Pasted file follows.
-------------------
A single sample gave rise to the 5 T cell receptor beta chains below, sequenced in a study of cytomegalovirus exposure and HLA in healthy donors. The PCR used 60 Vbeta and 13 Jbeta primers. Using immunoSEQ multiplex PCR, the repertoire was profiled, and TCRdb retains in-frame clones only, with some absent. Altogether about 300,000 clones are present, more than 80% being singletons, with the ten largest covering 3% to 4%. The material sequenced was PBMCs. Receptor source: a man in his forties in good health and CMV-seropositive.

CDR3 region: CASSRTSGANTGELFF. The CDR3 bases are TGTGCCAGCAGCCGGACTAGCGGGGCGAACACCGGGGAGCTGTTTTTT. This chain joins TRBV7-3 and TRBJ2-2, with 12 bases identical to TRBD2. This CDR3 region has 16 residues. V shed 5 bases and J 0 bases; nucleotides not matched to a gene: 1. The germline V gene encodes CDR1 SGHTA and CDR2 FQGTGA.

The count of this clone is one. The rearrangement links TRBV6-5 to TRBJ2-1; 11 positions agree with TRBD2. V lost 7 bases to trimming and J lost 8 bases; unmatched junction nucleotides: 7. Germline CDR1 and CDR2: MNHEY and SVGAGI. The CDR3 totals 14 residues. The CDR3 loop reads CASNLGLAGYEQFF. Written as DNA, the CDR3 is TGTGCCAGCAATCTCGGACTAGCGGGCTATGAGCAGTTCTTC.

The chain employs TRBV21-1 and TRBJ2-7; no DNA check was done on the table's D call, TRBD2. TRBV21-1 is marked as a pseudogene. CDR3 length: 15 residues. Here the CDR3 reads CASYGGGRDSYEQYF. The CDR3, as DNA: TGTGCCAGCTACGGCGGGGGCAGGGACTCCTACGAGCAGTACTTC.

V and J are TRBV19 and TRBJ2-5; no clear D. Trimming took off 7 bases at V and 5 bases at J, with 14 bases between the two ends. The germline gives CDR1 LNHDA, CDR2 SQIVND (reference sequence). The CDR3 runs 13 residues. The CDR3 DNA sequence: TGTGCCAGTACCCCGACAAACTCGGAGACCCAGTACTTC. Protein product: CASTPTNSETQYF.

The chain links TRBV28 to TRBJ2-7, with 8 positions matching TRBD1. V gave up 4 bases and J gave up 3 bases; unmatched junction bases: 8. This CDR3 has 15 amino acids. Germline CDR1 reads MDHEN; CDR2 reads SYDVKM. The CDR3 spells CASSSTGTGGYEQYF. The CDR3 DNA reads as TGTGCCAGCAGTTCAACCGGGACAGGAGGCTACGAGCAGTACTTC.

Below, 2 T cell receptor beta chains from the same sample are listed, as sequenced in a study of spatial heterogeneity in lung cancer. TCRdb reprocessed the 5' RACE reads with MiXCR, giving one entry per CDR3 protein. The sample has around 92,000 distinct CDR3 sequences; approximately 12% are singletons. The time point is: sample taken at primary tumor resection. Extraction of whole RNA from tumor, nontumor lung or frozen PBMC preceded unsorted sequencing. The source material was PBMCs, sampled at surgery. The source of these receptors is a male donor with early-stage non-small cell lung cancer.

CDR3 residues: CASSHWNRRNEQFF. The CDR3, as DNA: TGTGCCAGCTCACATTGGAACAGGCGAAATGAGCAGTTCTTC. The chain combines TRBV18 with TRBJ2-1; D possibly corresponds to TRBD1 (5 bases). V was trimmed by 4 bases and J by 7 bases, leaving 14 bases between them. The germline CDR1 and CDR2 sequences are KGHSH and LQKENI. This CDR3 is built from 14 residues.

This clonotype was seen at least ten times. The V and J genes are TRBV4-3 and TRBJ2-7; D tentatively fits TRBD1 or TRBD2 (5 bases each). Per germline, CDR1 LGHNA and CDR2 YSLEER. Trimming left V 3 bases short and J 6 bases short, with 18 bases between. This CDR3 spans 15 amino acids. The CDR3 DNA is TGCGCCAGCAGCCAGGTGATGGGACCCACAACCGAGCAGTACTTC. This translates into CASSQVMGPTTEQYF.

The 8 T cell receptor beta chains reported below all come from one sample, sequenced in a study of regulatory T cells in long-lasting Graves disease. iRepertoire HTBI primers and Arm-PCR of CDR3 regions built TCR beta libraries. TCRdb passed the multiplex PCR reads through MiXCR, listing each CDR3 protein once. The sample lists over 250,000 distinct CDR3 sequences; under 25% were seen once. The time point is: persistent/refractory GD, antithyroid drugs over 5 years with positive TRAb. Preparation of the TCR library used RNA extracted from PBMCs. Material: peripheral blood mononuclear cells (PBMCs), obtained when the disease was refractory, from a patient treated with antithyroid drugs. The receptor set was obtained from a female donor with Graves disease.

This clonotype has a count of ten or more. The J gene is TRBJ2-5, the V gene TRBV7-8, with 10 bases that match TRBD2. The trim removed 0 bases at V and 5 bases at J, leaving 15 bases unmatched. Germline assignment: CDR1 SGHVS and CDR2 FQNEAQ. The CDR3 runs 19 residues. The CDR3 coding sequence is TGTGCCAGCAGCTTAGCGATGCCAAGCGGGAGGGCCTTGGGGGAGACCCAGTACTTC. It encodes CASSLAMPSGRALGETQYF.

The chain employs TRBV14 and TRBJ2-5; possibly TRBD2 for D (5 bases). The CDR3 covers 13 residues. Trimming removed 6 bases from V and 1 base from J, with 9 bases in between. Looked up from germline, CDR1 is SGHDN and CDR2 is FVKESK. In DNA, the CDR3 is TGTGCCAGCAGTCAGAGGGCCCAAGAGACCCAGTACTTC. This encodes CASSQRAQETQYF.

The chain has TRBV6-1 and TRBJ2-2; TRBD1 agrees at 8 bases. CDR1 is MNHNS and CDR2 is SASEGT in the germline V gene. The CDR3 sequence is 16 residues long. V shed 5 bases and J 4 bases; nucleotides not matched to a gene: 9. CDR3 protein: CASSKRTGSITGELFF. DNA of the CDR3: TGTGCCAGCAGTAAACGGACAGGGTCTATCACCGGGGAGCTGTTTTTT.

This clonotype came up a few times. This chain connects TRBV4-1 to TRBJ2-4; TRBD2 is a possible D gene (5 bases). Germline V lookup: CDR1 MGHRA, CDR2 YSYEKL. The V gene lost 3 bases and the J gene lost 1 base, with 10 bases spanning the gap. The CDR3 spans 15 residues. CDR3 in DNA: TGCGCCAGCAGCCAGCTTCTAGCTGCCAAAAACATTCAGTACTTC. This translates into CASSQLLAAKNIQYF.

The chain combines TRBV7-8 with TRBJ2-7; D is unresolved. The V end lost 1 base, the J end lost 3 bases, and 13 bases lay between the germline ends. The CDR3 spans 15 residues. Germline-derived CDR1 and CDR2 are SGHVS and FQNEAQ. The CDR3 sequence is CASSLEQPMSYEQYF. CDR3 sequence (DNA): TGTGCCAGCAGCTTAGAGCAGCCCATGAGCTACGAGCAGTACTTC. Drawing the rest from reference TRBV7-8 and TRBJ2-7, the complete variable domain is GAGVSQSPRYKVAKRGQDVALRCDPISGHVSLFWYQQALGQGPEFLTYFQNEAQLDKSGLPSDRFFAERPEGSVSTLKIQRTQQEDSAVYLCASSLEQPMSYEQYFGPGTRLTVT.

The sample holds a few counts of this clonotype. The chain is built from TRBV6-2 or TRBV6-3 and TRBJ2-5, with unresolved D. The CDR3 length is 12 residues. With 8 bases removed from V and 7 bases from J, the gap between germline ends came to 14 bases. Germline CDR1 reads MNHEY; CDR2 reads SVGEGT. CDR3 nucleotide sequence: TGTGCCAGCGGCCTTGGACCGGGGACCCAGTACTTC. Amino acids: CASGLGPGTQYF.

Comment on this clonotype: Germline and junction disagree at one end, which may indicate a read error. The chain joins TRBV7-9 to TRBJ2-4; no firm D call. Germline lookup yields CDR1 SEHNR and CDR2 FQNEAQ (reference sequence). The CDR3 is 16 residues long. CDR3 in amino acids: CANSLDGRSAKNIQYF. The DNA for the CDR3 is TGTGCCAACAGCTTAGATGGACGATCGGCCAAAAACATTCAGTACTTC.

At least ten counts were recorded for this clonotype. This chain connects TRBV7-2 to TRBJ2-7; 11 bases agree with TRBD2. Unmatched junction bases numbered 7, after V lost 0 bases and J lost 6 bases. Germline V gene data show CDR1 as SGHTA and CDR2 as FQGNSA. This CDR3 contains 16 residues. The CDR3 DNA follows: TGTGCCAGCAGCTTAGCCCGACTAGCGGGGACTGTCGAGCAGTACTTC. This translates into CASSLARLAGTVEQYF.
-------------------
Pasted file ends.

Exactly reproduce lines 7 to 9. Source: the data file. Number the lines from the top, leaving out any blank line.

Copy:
Below, 2 T cell receptor beta chains from the same sample are listed, as sequenced in a study of spatial heterogeneity in lung cancer. TCRdb reprocessed the 5' RACE reads with MiXCR, giving one entry per CDR3 protein. The sample has around 92,000 distinct CDR3 sequences; approximately 12% are singletons. The time point is: sample taken at primary tumor resection. Extraction of whole RNA from tumor, nontumor lung or frozen PBMC preceded unsorted sequencing. The source material was PBMCs, sampled at surgery. The source of these receptors is a male donor with early-stage non-small cell lung cancer.

CDR3 residues: CASSHWNRRNEQFF. The CDR3, as DNA: TGTGCCAGCTCACATTGGAACAGGCGAAATGAGCAGTTCTTC. The chain combines TRBV18 with TRBJ2-1; D possibly corresponds to TRBD1 (5 bases). V was trimmed by 4 bases and J by 7 bases, leaving 14 bases between them. The germline CDR1 and CDR2 sequences are KGHSH and LQKENI. This CDR3 is built from 14 residues.

This clonotype was seen at least ten times. The V and J genes are TRBV4-3 and TRBJ2-7; D tentatively fits TRBD1 or TRBD2 (5 bases each). Per germline, CDR1 LGHNA and CDR2 YSLEER. Trimming left V 3 bases short and J 6 bases short, with 18 bases between. This CDR3 spans 15 amino acids. The CDR3 DNA is TGCGCCAGCAGCCAGGTGATGGGACCCACAACCGAGCAGTACTTC. This translates into CASSQVMGPTTEQYF.